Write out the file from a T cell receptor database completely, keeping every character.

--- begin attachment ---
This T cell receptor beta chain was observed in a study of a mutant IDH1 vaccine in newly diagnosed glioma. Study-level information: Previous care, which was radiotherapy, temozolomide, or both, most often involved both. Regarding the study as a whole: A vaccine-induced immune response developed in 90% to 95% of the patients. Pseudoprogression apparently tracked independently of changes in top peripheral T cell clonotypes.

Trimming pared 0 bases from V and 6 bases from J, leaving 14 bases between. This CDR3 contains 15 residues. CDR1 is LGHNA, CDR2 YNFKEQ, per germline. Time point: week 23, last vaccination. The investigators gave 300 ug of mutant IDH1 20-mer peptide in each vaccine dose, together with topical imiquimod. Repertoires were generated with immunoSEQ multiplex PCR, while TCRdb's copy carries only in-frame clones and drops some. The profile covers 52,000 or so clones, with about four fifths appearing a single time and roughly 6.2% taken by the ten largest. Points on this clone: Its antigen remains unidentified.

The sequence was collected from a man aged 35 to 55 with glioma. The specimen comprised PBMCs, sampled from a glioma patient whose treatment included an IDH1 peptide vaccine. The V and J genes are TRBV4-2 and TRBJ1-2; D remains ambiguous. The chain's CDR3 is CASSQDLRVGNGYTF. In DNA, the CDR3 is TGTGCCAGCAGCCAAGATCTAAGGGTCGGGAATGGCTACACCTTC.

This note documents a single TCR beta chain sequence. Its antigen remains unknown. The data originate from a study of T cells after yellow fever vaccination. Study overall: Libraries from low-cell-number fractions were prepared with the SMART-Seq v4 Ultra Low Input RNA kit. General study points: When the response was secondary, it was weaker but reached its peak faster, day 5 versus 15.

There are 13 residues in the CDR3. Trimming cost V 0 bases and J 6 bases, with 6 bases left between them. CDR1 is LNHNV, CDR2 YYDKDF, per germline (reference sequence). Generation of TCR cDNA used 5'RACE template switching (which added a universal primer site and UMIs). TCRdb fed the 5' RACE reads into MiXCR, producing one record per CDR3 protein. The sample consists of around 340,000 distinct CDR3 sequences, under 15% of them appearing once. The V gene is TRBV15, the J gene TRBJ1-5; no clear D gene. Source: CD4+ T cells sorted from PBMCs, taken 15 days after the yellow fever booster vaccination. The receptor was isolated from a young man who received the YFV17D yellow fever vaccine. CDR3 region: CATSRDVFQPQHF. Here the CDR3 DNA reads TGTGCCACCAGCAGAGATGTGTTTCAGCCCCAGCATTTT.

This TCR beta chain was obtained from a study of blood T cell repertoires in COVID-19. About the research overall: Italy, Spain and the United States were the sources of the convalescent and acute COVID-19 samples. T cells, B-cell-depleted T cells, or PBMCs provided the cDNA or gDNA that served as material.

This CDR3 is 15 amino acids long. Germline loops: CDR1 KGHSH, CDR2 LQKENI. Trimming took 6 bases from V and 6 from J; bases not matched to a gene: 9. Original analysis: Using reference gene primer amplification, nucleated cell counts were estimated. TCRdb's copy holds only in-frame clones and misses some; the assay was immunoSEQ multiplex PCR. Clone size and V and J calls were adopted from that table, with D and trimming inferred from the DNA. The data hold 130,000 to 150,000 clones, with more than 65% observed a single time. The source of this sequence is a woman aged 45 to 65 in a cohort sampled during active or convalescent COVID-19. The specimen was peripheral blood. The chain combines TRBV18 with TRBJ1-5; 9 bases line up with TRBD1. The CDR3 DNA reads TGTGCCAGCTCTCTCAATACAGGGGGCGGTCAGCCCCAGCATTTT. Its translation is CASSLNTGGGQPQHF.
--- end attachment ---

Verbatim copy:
This T cell receptor beta chain was observed in a study of a mutant IDH1 vaccine in newly diagnosed glioma. Study-level information: Previous care, which was radiotherapy, temozolomide, or both, most often involved both. Regarding the study as a whole: A vaccine-induced immune response developed in 90% to 95% of the patients. Pseudoprogression apparently tracked independently of changes in top peripheral T cell clonotypes.

Trimming pared 0 bases from V and 6 bases from J, leaving 14 bases between. This CDR3 contains 15 residues. CDR1 is LGHNA, CDR2 YNFKEQ, per germline. Time point: week 23, last vaccination. The investigators gave 300 ug of mutant IDH1 20-mer peptide in each vaccine dose, together with topical imiquimod. Repertoires were generated with immunoSEQ multiplex PCR, while TCRdb's copy carries only in-frame clones and drops some. The profile covers 52,000 or so clones, with about four fifths appearing a single time and roughly 6.2% taken by the ten largest. Points on this clone: Its antigen remains unidentified.

The sequence was collected from a man aged 35 to 55 with glioma. The specimen comprised PBMCs, sampled from a glioma patient whose treatment included an IDH1 peptide vaccine. The V and J genes are TRBV4-2 and TRBJ1-2; D remains ambiguous. The chain's CDR3 is CASSQDLRVGNGYTF. In DNA, the CDR3 is TGTGCCAGCAGCCAAGATCTAAGGGTCGGGAATGGCTACACCTTC.

This note documents a single TCR beta chain sequence. Its antigen remains unknown. The data originate from a study of T cells after yellow fever vaccination. Study overall: Libraries from low-cell-number fractions were prepared with the SMART-Seq v4 Ultra Low Input RNA kit. General study points: When the response was secondary, it was weaker but reached its peak faster, day 5 versus 15.

There are 13 residues in the CDR3. Trimming cost V 0 bases and J 6 bases, with 6 bases left between them. CDR1 is LNHNV, CDR2 YYDKDF, per germline (reference sequence). Generation of TCR cDNA used 5'RACE template switching (which added a universal primer site and UMIs). TCRdb fed the 5' RACE reads into MiXCR, producing one record per CDR3 protein. The sample consists of around 340,000 distinct CDR3 sequences, under 15% of them appearing once. The V gene is TRBV15, the J gene TRBJ1-5; no clear D gene. Source: CD4+ T cells sorted from PBMCs, taken 15 days after the yellow fever booster vaccination. The receptor was isolated from a young man who received the YFV17D yellow fever vaccine. CDR3 region: CATSRDVFQPQHF. Here the CDR3 DNA reads TGTGCCACCAGCAGAGATGTGTTTCAGCCCCAGCATTTT.

This TCR beta chain was obtained from a study of blood T cell repertoires in COVID-19. About the research overall: Italy, Spain and the United States were the sources of the convalescent and acute COVID-19 samples. T cells, B-cell-depleted T cells, or PBMCs provided the cDNA or gDNA that served as material.

This CDR3 is 15 amino acids long. Germline loops: CDR1 KGHSH, CDR2 LQKENI. Trimming took 6 bases from V and 6 from J; bases not matched to a gene: 9. Original analysis: Using reference gene primer amplification, nucleated cell counts were estimated. TCRdb's copy holds only in-frame clones and misses some; the assay was immunoSEQ multiplex PCR. Clone size and V and J calls were adopted from that table, with D and trimming inferred from the DNA. The data hold 130,000 to 150,000 clones, with more than 65% observed a single time. The source of this sequence is a woman aged 45 to 65 in a cohort sampled during active or convalescent COVID-19. The specimen was peripheral blood. The chain combines TRBV18 with TRBJ1-5; 9 bases line up with TRBD1. The CDR3 DNA reads TGTGCCAGCTCTCTCAATACAGGGGGCGGTCAGCCCCAGCATTTT. Its translation is CASSLNTGGGQPQHF.